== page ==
The Six Habits of Highly Inefficient AP Offices
Inefficient processes plague accounts payable (AP) operations. These inefficiencies make their way to the bottom line, increasing costs and spurring management to react with cost-cutting measures.
So what are the six worst habits of highly inefficient AP offices?
Habit #1: Too Much Paper
Inefficient AP departments are mired in paper, resulting in time wasted filing, retrieving, faxing, copying, mailing or looking for documents that have been misplaced, misfiled or lost. According to The Aberdeen Group, it may take up to 16.3 days to process a single invoice when an office has minimal business process automation. Combine paper volume with low levels of automation and the result can be a productivity quagmire.
Habit #2: Lack of Visibility
Lack of visibility often starts with the invoice receipt process. Typically, invoices are sent to business managers or field offices rather than to the AP department. Invoices might sit on a manager’s desk for days, if not weeks, resulting in unnecessary rushing when business managers demand quick payment to maintain supplier satisfaction.
Habit #3: Costly Errors
Keying errors, matching errors, and lost and misfiled documents impact service quality, irritate vendors and aggravate business managers. Business process automation can help reduce errors by automatically extracting and entering invoice data. Whether it is supplier names, invoice numbers, invoice dates, invoice amounts, PO numbers or specific line items ordered, business process automation significantly reduces the number of data errors when compared to manual data entry.
Habit #4: Weak Internal Controls
Organizations lose an estimated 5 percent of their annual revenues to fraud, according to a report published last year by the Association of Certified Fraud Examiners (ACFE). With business process automation, you develop standardized processes for commonly performed tasks, reducing costs and opportunities for fraud.
In addition, standardized workflow processes enable AP departments to demonstrate compliance with corporate policies, especially when it comes to invoice authorization prior to payment. Creating an environment with effective internal controls is generally less expensive than having to detect them after the fact.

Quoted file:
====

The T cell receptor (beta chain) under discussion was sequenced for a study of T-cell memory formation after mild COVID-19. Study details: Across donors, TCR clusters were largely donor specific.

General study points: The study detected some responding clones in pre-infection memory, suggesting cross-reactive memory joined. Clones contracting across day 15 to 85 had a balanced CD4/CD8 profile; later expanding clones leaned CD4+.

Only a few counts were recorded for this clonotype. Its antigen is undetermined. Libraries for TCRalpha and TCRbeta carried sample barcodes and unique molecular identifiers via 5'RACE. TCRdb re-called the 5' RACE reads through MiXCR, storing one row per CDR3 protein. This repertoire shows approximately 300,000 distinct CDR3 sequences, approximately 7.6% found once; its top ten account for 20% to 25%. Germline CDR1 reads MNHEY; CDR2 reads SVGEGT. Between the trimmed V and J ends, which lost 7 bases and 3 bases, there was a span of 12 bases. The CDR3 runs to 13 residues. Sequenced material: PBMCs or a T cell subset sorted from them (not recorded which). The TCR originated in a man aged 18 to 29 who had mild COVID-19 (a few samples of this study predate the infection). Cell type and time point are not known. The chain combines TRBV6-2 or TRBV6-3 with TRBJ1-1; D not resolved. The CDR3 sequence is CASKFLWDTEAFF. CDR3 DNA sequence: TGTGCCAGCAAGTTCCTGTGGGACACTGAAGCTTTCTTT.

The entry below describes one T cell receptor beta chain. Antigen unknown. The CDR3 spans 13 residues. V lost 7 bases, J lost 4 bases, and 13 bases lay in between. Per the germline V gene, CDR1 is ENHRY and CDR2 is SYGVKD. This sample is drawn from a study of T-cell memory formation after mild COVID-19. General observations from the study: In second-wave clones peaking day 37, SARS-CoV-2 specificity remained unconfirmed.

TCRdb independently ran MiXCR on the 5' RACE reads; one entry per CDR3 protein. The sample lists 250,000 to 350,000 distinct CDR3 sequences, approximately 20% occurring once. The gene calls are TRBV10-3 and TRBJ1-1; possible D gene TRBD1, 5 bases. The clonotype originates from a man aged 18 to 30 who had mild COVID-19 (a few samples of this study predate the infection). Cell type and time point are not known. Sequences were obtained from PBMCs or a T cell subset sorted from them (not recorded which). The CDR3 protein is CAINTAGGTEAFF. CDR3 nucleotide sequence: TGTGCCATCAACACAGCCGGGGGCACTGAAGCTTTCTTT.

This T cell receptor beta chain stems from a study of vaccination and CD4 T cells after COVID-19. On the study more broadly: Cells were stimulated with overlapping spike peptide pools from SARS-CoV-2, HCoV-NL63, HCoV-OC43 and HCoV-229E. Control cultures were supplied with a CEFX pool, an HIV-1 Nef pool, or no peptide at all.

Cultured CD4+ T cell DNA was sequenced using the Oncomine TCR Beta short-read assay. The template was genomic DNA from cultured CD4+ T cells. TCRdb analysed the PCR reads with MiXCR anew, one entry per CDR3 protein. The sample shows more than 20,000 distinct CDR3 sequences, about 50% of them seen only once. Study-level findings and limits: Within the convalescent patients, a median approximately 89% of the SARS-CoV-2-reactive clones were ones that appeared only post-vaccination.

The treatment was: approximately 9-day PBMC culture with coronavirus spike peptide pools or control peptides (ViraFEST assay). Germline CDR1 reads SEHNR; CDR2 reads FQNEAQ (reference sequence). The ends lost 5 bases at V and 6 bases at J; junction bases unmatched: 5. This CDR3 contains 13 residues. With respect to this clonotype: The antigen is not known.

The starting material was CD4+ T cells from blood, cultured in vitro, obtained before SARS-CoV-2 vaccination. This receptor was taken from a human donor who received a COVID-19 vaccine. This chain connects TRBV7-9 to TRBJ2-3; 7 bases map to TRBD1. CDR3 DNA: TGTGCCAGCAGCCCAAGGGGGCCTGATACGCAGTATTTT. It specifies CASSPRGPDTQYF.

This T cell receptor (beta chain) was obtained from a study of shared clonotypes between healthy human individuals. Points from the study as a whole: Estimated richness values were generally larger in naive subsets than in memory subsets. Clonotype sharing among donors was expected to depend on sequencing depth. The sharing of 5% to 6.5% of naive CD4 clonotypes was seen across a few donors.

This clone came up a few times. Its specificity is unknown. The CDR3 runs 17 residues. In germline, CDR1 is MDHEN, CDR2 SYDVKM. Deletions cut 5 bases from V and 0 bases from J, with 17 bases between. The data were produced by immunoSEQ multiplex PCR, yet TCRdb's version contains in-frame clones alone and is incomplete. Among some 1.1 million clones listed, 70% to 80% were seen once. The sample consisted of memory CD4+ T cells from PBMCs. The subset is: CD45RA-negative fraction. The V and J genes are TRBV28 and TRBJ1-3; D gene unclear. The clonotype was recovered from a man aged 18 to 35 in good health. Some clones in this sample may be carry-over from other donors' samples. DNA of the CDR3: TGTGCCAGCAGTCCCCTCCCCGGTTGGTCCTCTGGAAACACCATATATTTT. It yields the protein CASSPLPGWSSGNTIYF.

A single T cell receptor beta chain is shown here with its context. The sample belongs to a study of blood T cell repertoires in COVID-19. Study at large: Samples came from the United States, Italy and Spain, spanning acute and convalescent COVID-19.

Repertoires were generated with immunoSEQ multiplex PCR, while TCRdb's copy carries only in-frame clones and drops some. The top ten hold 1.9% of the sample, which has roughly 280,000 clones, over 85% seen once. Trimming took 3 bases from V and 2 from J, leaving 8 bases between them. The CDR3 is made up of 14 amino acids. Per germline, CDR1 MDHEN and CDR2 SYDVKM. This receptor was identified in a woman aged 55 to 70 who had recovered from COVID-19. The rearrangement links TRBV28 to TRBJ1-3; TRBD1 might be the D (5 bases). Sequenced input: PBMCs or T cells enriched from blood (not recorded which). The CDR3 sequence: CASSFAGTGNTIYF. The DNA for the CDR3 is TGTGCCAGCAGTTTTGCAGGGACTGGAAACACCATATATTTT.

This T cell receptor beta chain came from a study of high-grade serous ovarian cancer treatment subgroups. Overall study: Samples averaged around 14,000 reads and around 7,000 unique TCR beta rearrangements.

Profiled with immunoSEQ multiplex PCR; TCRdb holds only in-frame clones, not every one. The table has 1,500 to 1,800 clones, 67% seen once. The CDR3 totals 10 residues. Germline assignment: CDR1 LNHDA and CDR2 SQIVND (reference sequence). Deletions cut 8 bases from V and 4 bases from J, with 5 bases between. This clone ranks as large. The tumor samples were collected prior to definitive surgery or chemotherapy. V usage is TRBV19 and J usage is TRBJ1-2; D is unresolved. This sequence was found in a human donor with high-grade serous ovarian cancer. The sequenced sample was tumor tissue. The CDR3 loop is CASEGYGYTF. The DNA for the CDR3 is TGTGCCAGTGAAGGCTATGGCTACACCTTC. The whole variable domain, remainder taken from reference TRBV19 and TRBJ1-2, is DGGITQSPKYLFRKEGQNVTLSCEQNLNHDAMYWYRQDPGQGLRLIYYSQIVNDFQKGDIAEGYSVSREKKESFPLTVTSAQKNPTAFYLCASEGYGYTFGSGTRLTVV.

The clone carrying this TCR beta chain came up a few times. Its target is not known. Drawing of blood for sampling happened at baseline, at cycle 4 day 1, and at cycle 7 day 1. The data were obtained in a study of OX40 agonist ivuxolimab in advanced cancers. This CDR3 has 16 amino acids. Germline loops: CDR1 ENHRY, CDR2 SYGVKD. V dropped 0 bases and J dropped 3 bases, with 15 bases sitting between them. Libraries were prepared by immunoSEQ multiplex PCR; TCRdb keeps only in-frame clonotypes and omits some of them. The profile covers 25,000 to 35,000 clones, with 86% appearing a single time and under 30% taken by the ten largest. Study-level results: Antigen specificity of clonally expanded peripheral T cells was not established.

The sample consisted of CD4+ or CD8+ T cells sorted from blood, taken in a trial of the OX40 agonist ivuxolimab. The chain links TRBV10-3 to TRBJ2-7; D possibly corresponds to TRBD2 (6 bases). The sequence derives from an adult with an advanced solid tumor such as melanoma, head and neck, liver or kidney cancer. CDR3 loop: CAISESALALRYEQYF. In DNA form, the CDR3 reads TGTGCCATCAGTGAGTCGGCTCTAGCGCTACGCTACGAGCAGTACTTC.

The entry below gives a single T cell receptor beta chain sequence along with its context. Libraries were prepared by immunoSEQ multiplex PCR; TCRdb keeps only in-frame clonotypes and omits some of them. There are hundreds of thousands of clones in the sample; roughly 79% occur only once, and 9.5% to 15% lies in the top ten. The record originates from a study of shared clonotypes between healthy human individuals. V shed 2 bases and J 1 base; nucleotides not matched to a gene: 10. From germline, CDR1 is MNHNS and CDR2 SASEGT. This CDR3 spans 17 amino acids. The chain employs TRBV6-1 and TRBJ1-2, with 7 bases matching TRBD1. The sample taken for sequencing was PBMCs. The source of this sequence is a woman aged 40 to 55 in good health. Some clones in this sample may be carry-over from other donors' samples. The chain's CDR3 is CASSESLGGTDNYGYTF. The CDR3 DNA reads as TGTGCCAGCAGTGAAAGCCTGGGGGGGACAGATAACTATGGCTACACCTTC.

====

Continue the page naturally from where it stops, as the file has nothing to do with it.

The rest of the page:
Habit #5: Lack of Oversight
W. Edwards Deming is often incorrectly quoted as saying “you can’t manage what you don’t measure.” (In fact, he actually said that one of the seven deadly diseases of management is running a company on visible metrics alone.) Finance managers need in-depth information on departmental metrics to accurately determine productivity and identify bottlenecks.
With business process automation, it’s easy to collect these metrics—including the cost of processing an invoice, cycle times for PO and non-PO based invoices, user throughput, workflow throughput, queue throughput and user productivity.
Habit #6: Complex Manual Processes
The biggest hurdle to productivity is the fact that AP processes are often too complex—too many disparate financial systems, too little standardization and too many manual steps. Add in interruptions resulting from rush-check requests, “where’s my payment” supplier inquiries and other issues demanding quick resolution, and it’s no wonder that AP productivity suffers.
But simply adding technology won’t increase productivity if the team is working hard but inefficiently. There needs to be a corresponding reduction in process complexity. (In fact, when the Florida League of Cities automated its AP process, it didn’t just automate many of the steps—it shortened the entire process, too.)
Business process automation enables stronger internal controls, improved quality, significantly reduced errors such as duplicate payments, over payments and fraudulent payments, and capture of early payment discounts. Payment disputes can be more quickly resolved, eliminating late payment penalties.